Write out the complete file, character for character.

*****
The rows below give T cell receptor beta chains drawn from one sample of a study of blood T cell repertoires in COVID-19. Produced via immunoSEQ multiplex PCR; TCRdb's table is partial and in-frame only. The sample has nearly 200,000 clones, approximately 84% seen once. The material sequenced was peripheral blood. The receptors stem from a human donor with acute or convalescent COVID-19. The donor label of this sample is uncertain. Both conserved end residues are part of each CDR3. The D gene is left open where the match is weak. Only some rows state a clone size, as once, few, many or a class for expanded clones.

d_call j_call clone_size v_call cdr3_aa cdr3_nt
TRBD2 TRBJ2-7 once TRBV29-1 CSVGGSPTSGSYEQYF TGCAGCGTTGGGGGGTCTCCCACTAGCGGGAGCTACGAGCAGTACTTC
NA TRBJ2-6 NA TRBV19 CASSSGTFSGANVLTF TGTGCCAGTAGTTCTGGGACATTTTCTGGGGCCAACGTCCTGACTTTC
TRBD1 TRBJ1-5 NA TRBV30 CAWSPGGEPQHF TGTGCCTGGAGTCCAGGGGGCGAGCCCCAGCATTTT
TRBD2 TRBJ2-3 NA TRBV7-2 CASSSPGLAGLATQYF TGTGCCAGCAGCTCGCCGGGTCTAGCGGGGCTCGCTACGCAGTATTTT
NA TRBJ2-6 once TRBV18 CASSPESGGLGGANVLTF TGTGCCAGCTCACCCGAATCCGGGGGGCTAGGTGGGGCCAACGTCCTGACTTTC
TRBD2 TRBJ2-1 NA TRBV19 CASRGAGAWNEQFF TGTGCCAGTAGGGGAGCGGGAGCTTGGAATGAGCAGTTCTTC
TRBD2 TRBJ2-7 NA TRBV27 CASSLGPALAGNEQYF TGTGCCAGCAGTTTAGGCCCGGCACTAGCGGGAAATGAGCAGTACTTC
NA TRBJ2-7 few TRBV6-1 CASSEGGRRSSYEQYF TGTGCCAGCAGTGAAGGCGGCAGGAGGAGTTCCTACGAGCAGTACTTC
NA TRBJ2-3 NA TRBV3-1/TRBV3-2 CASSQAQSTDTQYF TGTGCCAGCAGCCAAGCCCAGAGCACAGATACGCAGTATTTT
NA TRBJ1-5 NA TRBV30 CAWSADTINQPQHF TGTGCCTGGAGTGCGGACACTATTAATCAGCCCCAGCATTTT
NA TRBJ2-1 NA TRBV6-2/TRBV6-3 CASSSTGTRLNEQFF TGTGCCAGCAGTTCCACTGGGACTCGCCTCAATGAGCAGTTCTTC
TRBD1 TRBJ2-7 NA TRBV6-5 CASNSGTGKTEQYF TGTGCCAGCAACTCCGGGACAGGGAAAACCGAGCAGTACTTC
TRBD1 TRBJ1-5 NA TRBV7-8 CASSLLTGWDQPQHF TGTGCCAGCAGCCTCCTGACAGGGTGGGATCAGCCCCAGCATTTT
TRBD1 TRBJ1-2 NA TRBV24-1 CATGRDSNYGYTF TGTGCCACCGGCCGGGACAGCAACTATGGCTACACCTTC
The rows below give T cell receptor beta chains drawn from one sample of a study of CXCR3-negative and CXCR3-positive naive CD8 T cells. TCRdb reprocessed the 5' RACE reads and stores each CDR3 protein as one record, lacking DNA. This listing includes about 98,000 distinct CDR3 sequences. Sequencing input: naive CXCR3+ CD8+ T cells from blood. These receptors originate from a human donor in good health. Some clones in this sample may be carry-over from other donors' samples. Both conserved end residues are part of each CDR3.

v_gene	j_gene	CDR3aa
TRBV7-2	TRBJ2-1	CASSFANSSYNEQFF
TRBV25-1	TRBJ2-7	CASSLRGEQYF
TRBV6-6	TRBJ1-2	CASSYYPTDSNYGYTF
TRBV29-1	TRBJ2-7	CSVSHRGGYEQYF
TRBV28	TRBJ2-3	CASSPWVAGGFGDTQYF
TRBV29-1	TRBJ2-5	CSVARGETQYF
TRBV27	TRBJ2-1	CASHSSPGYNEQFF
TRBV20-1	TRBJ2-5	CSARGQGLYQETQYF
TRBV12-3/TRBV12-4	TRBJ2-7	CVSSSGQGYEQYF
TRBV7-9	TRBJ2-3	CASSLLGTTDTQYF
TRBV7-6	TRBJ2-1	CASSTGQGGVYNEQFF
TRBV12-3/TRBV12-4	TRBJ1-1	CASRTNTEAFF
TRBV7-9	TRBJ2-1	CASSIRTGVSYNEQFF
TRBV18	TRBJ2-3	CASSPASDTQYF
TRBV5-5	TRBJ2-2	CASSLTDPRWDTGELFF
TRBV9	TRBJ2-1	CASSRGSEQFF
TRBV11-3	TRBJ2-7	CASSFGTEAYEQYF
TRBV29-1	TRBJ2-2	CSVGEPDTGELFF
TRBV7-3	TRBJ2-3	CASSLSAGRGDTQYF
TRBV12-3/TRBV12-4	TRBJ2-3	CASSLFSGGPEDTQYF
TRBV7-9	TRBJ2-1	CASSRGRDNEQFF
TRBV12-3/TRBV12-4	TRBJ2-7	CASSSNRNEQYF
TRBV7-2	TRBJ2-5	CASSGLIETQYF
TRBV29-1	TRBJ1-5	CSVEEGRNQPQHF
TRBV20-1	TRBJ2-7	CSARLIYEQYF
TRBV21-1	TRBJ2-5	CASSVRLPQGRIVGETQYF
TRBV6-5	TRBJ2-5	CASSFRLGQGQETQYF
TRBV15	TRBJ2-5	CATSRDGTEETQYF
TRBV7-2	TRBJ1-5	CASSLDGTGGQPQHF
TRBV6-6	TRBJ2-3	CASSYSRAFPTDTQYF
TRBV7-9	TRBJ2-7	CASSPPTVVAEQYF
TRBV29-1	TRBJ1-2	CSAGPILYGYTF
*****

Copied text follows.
The rows below give T cell receptor beta chains drawn from one sample of a study of blood T cell repertoires in COVID-19. Produced via immunoSEQ multiplex PCR; TCRdb's table is partial and in-frame only. The sample has nearly 200,000 clones, approximately 84% seen once. The material sequenced was peripheral blood. The receptors stem from a human donor with acute or convalescent COVID-19. The donor label of this sample is uncertain. Both conserved end residues are part of each CDR3. The D gene is left open where the match is weak. Only some rows state a clone size, as once, few, many or a class for expanded clones.

d_call j_call clone_size v_call cdr3_aa cdr3_nt
TRBD2 TRBJ2-7 once TRBV29-1 CSVGGSPTSGSYEQYF TGCAGCGTTGGGGGGTCTCCCACTAGCGGGAGCTACGAGCAGTACTTC
NA TRBJ2-6 NA TRBV19 CASSSGTFSGANVLTF TGTGCCAGTAGTTCTGGGACATTTTCTGGGGCCAACGTCCTGACTTTC
TRBD1 TRBJ1-5 NA TRBV30 CAWSPGGEPQHF TGTGCCTGGAGTCCAGGGGGCGAGCCCCAGCATTTT
TRBD2 TRBJ2-3 NA TRBV7-2 CASSSPGLAGLATQYF TGTGCCAGCAGCTCGCCGGGTCTAGCGGGGCTCGCTACGCAGTATTTT
NA TRBJ2-6 once TRBV18 CASSPESGGLGGANVLTF TGTGCCAGCTCACCCGAATCCGGGGGGCTAGGTGGGGCCAACGTCCTGACTTTC
TRBD2 TRBJ2-1 NA TRBV19 CASRGAGAWNEQFF TGTGCCAGTAGGGGAGCGGGAGCTTGGAATGAGCAGTTCTTC
TRBD2 TRBJ2-7 NA TRBV27 CASSLGPALAGNEQYF TGTGCCAGCAGTTTAGGCCCGGCACTAGCGGGAAATGAGCAGTACTTC
NA TRBJ2-7 few TRBV6-1 CASSEGGRRSSYEQYF TGTGCCAGCAGTGAAGGCGGCAGGAGGAGTTCCTACGAGCAGTACTTC
NA TRBJ2-3 NA TRBV3-1/TRBV3-2 CASSQAQSTDTQYF TGTGCCAGCAGCCAAGCCCAGAGCACAGATACGCAGTATTTT
NA TRBJ1-5 NA TRBV30 CAWSADTINQPQHF TGTGCCTGGAGTGCGGACACTATTAATCAGCCCCAGCATTTT
NA TRBJ2-1 NA TRBV6-2/TRBV6-3 CASSSTGTRLNEQFF TGTGCCAGCAGTTCCACTGGGACTCGCCTCAATGAGCAGTTCTTC
TRBD1 TRBJ2-7 NA TRBV6-5 CASNSGTGKTEQYF TGTGCCAGCAACTCCGGGACAGGGAAAACCGAGCAGTACTTC
TRBD1 TRBJ1-5 NA TRBV7-8 CASSLLTGWDQPQHF TGTGCCAGCAGCCTCCTGACAGGGTGGGATCAGCCCCAGCATTTT
TRBD1 TRBJ1-2 NA TRBV24-1 CATGRDSNYGYTF TGTGCCACCGGCCGGGACAGCAACTATGGCTACACCTTC
The rows below give T cell receptor beta chains drawn from one sample of a study of CXCR3-negative and CXCR3-positive naive CD8 T cells. TCRdb reprocessed the 5' RACE reads and stores each CDR3 protein as one record, lacking DNA. This listing includes about 98,000 distinct CDR3 sequences. Sequencing input: naive CXCR3+ CD8+ T cells from blood. These receptors originate from a human donor in good health. Some clones in this sample may be carry-over from other donors' samples. Both conserved end residues are part of each CDR3.

v_gene	j_gene	CDR3aa
TRBV7-2	TRBJ2-1	CASSFANSSYNEQFF
TRBV25-1	TRBJ2-7	CASSLRGEQYF
TRBV6-6	TRBJ1-2	CASSYYPTDSNYGYTF
TRBV29-1	TRBJ2-7	CSVSHRGGYEQYF
TRBV28	TRBJ2-3	CASSPWVAGGFGDTQYF
TRBV29-1	TRBJ2-5	CSVARGETQYF
TRBV27	TRBJ2-1	CASHSSPGYNEQFF
TRBV20-1	TRBJ2-5	CSARGQGLYQETQYF
TRBV12-3/TRBV12-4	TRBJ2-7	CVSSSGQGYEQYF
TRBV7-9	TRBJ2-3	CASSLLGTTDTQYF
TRBV7-6	TRBJ2-1	CASSTGQGGVYNEQFF
TRBV12-3/TRBV12-4	TRBJ1-1	CASRTNTEAFF
TRBV7-9	TRBJ2-1	CASSIRTGVSYNEQFF
TRBV18	TRBJ2-3	CASSPASDTQYF
TRBV5-5	TRBJ2-2	CASSLTDPRWDTGELFF
TRBV9	TRBJ2-1	CASSRGSEQFF
TRBV11-3	TRBJ2-7	CASSFGTEAYEQYF
TRBV29-1	TRBJ2-2	CSVGEPDTGELFF
TRBV7-3	TRBJ2-3	CASSLSAGRGDTQYF
TRBV12-3/TRBV12-4	TRBJ2-3	CASSLFSGGPEDTQYF
TRBV7-9	TRBJ2-1	CASSRGRDNEQFF
TRBV12-3/TRBV12-4	TRBJ2-7	CASSSNRNEQYF
TRBV7-2	TRBJ2-5	CASSGLIETQYF
TRBV29-1	TRBJ1-5	CSVEEGRNQPQHF
TRBV20-1	TRBJ2-7	CSARLIYEQYF
TRBV21-1	TRBJ2-5	CASSVRLPQGRIVGETQYF
TRBV6-5	TRBJ2-5	CASSFRLGQGQETQYF
TRBV15	TRBJ2-5	CATSRDGTEETQYF
TRBV7-2	TRBJ1-5	CASSLDGTGGQPQHF
TRBV6-6	TRBJ2-3	CASSYSRAFPTDTQYF
TRBV7-9	TRBJ2-7	CASSPPTVVAEQYF
TRBV29-1	TRBJ1-2	CSAGPILYGYTF